Recent posts have reflected on silence, language, words, and storytelling. Now this:
"Where words fail, music speaks.” - Hans Christian Andersen
"When you really listen to music, you begin to hear the beautiful way it constellates and textures the silence, how it brings out the hidden mystery of silence. The gentle membrane where sound meets silence becomes deftly audible." - John O'Donahue (Anam Cara)
“She knew this music--knew it down to the very core of her being--but she had never heard it before. Unfamiliar, it had still always been there inside her, waiting to be woken. It grew from the core of mystery that gives a secret its special delight, religion its awe. It demanded to be accepted by simple faith, not dissected or questioned, and at the same time, it begged to be doubted and probed.” - Charles de Lint (The Little Country)
"We do not create music; we only create the conditions so that she can appear." - Romanian conductor Sergiu Celibidache
"The music of a people offers a unique entry into their unconscious life. The tenor of what haunts and delights them becomes audible there. The cry of a people is in their music. The mystery of music is its uncanny ability to coax harmony out of contradiction and chaos. Often the beauty of great music is a beauty born from the rasp of chaos. The confidence of creativity knows that deep conflict often yields the most interesting harmony and order. In the Irish tradition, we have sean-nós singing. This is a style of unaccompanied singing in the Irish language that has a primal tonality and a very beautiful rhythm. The resonance and style of sean-nós seems to mirror the landscape and sensibility of the people. There is a repetoire of these songs and they are sung over and over." - John O'Donahue (Beauty: The Invisible Embrace)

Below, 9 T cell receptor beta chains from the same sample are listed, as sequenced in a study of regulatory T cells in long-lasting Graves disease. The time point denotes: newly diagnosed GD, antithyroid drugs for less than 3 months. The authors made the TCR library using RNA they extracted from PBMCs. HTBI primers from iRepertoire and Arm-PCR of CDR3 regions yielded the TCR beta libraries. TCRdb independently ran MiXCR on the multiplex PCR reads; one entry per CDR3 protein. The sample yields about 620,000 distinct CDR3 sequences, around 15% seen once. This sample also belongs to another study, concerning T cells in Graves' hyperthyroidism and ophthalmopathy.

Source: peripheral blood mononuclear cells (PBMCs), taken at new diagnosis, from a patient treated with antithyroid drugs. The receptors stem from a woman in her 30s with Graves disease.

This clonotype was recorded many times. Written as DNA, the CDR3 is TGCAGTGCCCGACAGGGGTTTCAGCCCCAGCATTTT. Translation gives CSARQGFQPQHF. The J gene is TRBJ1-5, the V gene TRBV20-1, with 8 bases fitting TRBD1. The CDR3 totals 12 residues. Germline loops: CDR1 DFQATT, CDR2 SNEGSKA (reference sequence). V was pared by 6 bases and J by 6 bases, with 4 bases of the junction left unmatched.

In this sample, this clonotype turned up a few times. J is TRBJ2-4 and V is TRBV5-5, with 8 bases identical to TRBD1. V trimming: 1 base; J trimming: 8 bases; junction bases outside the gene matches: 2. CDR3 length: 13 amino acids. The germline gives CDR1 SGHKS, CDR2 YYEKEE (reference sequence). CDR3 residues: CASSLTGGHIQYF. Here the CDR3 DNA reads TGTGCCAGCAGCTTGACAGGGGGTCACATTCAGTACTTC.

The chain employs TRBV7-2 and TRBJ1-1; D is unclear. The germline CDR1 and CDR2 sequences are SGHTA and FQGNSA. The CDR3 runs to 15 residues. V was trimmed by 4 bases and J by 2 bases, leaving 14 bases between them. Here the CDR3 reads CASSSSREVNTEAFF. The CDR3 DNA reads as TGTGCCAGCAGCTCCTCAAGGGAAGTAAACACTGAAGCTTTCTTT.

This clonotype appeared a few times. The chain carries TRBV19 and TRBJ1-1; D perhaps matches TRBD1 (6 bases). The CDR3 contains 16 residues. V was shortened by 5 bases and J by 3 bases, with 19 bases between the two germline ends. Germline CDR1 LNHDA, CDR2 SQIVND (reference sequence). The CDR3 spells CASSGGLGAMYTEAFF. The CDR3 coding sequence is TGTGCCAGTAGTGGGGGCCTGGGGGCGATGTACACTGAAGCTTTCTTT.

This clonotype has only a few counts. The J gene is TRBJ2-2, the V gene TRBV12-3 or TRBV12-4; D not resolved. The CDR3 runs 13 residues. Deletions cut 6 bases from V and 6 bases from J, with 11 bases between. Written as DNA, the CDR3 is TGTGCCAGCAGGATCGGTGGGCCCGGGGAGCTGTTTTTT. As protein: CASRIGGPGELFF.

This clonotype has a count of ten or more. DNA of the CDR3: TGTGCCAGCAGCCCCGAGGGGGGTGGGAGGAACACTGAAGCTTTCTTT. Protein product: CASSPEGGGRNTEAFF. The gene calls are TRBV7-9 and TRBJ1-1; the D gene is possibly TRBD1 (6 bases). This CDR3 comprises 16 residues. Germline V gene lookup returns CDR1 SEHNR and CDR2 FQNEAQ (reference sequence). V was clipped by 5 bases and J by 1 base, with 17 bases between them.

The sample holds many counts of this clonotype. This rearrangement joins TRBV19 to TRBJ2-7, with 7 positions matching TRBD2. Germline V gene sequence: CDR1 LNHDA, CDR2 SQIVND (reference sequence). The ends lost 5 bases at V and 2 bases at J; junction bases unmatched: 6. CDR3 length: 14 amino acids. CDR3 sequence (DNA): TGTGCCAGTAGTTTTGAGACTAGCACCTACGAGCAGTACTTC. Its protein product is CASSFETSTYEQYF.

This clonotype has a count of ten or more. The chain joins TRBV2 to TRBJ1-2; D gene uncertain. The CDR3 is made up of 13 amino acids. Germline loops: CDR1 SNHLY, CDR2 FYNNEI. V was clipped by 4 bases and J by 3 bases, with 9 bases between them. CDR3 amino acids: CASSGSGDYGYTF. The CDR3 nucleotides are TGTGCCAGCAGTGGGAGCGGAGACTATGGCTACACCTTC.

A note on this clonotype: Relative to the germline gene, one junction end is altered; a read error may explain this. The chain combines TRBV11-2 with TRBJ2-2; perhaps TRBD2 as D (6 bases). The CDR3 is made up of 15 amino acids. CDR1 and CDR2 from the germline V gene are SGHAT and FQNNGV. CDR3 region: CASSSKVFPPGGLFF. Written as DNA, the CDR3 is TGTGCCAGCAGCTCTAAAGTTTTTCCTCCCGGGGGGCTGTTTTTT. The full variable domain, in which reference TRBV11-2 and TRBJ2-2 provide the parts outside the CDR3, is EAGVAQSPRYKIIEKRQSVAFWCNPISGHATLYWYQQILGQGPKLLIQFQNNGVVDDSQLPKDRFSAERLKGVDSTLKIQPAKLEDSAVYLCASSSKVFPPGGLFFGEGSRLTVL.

"In the presence of great music we have no alternative but to live nobly." - Sean O'Faolain“If you cannot teach me to fly, teach me to sing." - J.M Barrie (Peter Pan)
Art above: "When Apples Were Golden" by John Melhuish Strudwick (1849-1937), "Musica" by Kate Elizabeth Bunce (1856-1927), Playing the Lute by Otto Karl Kirberg (1850-1926), "The Wind's Tale" by Edmund Dulac (1882-1953), "A Fairy Song" by Arthur Rackham (1867-1939).